Stir frying is a pair of Chinese cooking techniques for preparing food in a wok: chǎo (炒) and bào (爆). The term stir-fry was introduced into the English language by Buwei Yang Chao, in her book How to Cook and Eat in Chinese, to describe the chǎo technique. The two techniques differ in their speed of execution, the amount of heat used, and the amount of tossing done to cook the food in the wok. Cantonese restaurant patrons judge a chef's ability to perform stir frying by the "wok hei" produced in the food. This in turn is believed to display their ability to bring out the qi of the wok and essence of the food cooking.
Other articles related to "stir frying, frying":
... The main ingredients are usually cut to smaller pieces to aid in cooking ... As well, a larger amount of cooking fat with a high smoke point, such as lard and/or peanut oil, is often used in bao ...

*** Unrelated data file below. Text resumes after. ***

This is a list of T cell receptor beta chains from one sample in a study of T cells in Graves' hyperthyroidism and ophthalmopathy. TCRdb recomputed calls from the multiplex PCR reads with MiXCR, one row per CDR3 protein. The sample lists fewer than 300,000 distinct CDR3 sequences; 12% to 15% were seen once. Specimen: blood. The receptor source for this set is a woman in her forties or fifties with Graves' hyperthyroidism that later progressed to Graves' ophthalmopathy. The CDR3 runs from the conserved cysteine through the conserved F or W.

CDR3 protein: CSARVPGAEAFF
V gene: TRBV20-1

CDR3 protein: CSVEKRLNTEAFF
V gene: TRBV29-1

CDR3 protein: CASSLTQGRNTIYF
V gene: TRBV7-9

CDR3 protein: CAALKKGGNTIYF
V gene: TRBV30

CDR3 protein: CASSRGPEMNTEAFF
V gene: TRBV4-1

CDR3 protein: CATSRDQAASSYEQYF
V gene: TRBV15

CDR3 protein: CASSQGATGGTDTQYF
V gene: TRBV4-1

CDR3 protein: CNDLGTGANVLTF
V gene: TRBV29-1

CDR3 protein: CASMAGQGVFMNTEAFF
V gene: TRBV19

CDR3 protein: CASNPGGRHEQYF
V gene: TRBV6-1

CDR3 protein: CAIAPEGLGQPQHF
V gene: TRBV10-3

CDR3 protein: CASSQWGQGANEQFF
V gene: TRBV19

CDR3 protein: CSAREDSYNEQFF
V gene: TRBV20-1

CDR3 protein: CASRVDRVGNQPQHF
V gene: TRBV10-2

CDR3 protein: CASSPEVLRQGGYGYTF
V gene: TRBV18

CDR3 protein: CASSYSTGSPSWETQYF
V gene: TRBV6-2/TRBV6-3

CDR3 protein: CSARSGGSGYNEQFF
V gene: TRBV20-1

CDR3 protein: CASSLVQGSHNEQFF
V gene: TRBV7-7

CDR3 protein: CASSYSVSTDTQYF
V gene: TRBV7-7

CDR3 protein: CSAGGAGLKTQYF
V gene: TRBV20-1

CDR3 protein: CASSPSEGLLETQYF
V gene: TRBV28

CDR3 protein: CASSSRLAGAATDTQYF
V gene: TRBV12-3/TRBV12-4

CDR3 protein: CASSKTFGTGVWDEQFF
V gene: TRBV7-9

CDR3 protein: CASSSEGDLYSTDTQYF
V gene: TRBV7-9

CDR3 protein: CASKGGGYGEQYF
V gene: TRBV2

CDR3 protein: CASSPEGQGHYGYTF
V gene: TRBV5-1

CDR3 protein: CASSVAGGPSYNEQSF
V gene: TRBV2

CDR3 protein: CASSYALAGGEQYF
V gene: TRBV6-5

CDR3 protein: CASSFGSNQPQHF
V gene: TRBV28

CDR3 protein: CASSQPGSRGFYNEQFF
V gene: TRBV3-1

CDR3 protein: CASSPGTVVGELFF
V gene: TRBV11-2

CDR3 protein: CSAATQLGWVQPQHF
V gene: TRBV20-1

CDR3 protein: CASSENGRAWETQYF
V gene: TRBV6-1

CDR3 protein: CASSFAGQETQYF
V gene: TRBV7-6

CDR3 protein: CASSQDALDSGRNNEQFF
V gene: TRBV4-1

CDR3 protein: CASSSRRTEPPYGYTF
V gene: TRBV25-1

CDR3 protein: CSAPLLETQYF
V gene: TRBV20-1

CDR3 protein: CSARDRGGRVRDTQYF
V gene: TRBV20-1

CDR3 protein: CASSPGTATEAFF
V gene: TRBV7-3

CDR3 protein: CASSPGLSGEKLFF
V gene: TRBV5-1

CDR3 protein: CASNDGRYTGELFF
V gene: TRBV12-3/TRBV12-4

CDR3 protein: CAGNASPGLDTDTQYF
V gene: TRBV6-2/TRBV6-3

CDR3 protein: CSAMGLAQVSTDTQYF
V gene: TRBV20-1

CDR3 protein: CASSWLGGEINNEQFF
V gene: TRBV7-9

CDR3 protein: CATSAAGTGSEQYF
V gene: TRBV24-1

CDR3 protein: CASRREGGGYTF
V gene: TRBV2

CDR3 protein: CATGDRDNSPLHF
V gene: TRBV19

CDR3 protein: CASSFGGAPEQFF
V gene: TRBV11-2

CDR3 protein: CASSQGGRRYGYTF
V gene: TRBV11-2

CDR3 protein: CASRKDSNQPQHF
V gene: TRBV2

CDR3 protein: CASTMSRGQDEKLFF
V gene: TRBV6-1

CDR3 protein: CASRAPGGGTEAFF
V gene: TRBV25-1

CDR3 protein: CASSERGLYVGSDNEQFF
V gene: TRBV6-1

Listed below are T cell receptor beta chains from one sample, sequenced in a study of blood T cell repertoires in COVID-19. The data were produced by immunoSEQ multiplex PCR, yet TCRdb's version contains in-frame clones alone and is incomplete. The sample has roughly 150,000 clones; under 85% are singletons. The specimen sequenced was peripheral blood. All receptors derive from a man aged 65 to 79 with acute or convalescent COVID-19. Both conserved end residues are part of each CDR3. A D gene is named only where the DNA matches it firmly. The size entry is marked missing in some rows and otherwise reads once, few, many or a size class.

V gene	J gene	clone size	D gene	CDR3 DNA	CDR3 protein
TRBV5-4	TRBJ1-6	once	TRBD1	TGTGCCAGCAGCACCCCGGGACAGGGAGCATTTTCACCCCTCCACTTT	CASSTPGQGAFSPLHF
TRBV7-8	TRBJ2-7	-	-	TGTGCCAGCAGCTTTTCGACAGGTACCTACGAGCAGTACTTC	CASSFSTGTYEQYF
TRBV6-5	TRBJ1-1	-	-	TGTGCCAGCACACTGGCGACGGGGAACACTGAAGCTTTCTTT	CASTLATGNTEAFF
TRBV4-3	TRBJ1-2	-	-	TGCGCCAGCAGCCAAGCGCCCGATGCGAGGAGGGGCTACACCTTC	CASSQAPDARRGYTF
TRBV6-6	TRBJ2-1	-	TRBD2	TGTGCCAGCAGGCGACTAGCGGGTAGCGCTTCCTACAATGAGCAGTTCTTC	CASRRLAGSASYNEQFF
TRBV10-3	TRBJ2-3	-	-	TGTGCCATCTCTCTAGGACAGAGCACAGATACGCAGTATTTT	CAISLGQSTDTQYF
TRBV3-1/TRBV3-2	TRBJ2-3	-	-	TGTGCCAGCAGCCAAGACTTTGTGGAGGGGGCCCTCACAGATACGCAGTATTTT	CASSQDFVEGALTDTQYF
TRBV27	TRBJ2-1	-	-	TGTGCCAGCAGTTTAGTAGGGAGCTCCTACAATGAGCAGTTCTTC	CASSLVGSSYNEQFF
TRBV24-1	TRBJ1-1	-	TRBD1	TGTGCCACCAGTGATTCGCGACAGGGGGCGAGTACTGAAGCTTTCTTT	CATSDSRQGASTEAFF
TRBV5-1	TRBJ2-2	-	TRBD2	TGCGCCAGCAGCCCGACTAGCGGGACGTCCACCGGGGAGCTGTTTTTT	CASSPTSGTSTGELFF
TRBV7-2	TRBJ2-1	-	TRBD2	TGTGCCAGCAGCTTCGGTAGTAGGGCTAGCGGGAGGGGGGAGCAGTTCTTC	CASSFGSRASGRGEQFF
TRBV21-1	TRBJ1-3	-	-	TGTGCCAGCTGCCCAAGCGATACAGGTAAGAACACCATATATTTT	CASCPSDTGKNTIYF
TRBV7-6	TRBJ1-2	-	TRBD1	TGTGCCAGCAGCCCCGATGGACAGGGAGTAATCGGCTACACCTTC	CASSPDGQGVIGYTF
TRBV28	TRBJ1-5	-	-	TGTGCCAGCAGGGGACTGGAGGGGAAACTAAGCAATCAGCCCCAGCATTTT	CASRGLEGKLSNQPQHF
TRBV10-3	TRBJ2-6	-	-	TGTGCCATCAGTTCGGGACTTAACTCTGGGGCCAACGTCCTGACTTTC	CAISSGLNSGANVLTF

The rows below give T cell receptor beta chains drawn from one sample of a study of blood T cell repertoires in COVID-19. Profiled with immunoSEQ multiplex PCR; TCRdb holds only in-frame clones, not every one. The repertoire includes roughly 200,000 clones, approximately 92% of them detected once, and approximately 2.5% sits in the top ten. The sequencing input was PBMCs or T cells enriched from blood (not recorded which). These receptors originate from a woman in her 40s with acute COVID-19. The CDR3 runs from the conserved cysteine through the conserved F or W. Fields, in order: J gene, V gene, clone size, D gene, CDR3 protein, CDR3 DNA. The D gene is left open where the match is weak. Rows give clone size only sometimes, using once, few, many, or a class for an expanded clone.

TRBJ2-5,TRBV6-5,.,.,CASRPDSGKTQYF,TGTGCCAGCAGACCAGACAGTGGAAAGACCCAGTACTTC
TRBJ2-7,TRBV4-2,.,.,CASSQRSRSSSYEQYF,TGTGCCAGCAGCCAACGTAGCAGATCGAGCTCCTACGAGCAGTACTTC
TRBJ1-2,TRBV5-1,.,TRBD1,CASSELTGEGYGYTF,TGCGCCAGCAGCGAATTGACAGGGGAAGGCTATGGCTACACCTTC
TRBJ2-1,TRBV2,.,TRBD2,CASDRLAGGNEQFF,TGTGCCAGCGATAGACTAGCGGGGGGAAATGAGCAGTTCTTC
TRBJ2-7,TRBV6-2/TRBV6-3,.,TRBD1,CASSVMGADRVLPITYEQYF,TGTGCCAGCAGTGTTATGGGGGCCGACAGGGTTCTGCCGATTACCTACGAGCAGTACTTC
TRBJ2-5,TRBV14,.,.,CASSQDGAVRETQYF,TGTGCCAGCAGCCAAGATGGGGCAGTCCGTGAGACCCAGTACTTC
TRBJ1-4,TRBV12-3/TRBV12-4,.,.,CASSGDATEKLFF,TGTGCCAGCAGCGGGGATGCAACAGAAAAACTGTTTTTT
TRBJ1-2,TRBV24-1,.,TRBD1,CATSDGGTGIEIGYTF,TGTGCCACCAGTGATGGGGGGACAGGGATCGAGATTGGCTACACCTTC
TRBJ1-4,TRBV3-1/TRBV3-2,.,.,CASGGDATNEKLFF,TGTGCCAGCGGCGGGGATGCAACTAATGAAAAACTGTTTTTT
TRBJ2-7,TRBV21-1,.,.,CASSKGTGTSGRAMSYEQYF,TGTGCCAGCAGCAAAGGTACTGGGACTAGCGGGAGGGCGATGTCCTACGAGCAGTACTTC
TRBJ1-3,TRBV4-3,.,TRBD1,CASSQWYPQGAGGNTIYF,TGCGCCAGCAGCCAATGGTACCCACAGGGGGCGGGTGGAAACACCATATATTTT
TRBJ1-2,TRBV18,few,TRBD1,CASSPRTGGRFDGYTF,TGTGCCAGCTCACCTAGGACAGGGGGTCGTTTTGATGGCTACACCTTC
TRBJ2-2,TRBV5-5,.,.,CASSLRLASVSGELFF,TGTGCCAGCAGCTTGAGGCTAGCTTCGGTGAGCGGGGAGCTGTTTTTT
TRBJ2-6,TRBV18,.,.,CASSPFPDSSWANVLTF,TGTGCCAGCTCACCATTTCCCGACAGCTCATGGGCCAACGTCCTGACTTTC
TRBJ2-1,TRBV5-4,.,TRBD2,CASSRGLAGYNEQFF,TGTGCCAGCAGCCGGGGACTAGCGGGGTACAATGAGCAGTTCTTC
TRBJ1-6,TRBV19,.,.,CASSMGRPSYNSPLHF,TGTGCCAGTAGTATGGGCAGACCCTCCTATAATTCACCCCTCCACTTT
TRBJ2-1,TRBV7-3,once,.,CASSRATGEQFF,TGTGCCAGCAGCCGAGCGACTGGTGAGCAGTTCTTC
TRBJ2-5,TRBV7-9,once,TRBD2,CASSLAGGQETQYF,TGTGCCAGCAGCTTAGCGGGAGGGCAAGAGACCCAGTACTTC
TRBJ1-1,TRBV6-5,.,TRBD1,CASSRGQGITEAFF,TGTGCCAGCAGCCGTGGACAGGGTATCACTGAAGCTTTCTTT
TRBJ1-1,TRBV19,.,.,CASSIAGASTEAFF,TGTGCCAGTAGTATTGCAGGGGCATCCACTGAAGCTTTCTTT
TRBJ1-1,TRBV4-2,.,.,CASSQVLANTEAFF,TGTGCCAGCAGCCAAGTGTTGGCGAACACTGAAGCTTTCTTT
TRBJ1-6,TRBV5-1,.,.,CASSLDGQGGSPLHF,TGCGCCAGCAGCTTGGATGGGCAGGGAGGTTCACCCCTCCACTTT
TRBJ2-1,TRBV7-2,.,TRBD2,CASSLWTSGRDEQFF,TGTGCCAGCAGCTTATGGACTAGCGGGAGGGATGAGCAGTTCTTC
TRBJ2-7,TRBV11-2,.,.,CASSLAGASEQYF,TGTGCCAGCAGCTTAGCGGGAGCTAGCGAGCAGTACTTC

... and include English Equivalent Chinese Pinyin Description Deep frying or Frying 炸 Zhà Full or partial immersion cooking in hot oil or fat Pan frying 煎 Jīan Cooking in a pan with a ... Stir frying or high heat Sautéing 炒 Chǎo Cooking ingredients at hot oil and stirring quickly to completion ... technique and bao (爆炒, 油爆) are commonly known in English as stir frying ...
... Through frying, one can sear or even carbonize the surface of foods while caramelizing sugars ... Frying techniques vary in the amount of fat required, the cooking time, the type of cooking vessel required, and the manipulation of the food ... Sautéing, stir frying, pan frying, shallow frying, and deep frying are all standard frying techniques ...
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